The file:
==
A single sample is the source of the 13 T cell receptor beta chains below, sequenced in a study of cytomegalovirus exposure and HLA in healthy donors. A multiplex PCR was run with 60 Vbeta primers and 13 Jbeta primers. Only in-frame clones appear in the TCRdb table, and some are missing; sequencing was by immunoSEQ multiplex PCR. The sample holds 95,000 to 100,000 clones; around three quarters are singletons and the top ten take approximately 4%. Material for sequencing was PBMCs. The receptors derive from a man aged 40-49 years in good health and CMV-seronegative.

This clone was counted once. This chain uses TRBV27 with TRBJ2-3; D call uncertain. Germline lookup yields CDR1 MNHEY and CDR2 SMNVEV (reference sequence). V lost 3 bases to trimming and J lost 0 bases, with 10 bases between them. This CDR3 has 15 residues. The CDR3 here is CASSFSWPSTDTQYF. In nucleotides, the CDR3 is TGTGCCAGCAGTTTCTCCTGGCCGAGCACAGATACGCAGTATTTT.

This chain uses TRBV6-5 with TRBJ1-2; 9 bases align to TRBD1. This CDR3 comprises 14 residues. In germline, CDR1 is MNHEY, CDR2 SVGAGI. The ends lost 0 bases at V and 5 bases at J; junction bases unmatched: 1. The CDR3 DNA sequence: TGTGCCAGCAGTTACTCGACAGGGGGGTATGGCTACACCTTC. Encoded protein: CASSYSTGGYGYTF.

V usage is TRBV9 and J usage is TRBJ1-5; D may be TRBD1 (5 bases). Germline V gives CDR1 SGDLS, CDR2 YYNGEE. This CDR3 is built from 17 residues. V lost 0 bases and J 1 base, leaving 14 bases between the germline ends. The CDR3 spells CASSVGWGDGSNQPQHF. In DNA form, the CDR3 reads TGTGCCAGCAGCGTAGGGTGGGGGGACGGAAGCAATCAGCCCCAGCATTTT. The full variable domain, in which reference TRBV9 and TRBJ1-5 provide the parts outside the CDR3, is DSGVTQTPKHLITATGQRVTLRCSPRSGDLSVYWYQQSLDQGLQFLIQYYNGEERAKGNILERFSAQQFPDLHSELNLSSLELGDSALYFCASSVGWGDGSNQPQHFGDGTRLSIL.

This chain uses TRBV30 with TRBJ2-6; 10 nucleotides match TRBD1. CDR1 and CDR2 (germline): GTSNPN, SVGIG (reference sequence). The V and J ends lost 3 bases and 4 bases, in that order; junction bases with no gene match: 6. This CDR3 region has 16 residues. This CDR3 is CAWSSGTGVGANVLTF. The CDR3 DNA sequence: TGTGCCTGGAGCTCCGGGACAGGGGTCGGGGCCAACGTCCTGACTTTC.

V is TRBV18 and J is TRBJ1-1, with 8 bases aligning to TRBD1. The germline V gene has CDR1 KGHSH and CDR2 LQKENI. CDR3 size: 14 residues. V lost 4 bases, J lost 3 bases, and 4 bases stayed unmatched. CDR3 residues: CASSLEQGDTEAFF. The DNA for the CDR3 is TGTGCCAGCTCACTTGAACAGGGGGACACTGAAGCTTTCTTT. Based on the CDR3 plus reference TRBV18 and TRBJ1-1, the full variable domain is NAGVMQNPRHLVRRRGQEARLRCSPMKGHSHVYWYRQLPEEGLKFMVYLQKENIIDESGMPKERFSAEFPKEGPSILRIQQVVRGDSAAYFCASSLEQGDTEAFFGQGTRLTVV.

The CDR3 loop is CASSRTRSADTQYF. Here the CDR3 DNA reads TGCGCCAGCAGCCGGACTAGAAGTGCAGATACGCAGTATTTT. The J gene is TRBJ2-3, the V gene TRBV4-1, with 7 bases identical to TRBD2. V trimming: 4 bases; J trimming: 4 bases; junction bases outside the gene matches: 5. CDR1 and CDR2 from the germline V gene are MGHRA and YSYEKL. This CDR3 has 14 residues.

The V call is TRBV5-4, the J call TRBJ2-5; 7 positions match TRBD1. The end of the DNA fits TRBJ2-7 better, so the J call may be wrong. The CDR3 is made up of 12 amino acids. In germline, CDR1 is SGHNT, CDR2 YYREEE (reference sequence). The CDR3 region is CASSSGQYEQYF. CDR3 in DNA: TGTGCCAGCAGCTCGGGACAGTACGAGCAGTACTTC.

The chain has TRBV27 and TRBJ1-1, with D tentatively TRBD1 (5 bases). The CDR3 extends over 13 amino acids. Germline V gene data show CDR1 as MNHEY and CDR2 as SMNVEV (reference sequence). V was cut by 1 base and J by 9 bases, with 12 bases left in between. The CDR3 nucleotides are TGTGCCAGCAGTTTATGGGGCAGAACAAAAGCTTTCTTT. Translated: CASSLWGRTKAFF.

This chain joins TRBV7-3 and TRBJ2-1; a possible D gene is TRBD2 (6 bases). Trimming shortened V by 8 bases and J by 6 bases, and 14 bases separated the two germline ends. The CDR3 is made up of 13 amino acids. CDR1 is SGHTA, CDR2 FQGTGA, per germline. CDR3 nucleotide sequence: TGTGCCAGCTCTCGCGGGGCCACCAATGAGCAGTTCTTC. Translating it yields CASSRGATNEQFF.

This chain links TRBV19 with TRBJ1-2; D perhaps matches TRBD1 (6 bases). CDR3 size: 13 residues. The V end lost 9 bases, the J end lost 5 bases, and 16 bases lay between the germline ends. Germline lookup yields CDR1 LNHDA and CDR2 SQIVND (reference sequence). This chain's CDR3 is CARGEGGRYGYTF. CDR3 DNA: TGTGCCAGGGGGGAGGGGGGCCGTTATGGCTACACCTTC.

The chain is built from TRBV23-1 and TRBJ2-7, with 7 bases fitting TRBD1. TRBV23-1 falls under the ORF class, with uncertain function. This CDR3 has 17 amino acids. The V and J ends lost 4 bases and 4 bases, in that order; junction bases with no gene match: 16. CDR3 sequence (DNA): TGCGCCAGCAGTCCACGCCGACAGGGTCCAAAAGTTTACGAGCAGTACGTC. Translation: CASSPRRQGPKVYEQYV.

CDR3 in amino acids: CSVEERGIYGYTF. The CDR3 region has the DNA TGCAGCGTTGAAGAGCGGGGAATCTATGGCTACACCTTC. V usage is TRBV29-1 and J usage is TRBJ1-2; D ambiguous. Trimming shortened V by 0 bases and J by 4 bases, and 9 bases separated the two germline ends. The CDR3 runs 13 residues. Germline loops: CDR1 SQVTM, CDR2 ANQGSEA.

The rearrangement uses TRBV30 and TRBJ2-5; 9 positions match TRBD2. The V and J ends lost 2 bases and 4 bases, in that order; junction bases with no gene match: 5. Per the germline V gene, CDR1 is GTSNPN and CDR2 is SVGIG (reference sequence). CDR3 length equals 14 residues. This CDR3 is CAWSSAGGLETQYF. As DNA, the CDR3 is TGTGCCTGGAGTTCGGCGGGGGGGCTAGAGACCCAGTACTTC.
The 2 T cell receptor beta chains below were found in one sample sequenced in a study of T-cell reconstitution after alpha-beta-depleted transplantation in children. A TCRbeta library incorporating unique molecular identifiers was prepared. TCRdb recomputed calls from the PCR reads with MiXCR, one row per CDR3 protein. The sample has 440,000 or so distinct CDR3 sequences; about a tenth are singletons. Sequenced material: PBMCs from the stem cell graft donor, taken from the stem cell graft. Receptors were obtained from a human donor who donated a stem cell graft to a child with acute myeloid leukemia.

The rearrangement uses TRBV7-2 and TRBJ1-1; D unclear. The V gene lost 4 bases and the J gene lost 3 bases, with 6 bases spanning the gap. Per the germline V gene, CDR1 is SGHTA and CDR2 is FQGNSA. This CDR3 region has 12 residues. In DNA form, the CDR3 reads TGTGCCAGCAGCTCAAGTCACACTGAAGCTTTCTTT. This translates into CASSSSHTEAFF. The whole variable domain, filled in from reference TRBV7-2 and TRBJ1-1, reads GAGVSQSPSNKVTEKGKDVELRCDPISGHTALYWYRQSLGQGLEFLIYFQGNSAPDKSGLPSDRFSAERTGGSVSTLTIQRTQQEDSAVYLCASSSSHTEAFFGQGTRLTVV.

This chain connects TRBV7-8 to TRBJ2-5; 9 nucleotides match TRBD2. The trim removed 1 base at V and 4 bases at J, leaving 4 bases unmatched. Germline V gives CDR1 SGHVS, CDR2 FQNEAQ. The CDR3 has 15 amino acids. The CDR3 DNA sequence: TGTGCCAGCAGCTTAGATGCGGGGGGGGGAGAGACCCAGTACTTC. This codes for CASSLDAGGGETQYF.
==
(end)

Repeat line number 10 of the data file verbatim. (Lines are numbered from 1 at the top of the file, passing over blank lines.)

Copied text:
This chain joins TRBV7-3 and TRBJ2-1; a possible D gene is TRBD2 (6 bases). Trimming shortened V by 8 bases and J by 6 bases, and 14 bases separated the two germline ends. The CDR3 is made up of 13 amino acids. CDR1 is SGHTA, CDR2 FQGTGA, per germline. CDR3 nucleotide sequence: TGTGCCAGCTCTCGCGGGGCCACCAATGAGCAGTTCTTC. Translating it yields CASSRGATNEQFF.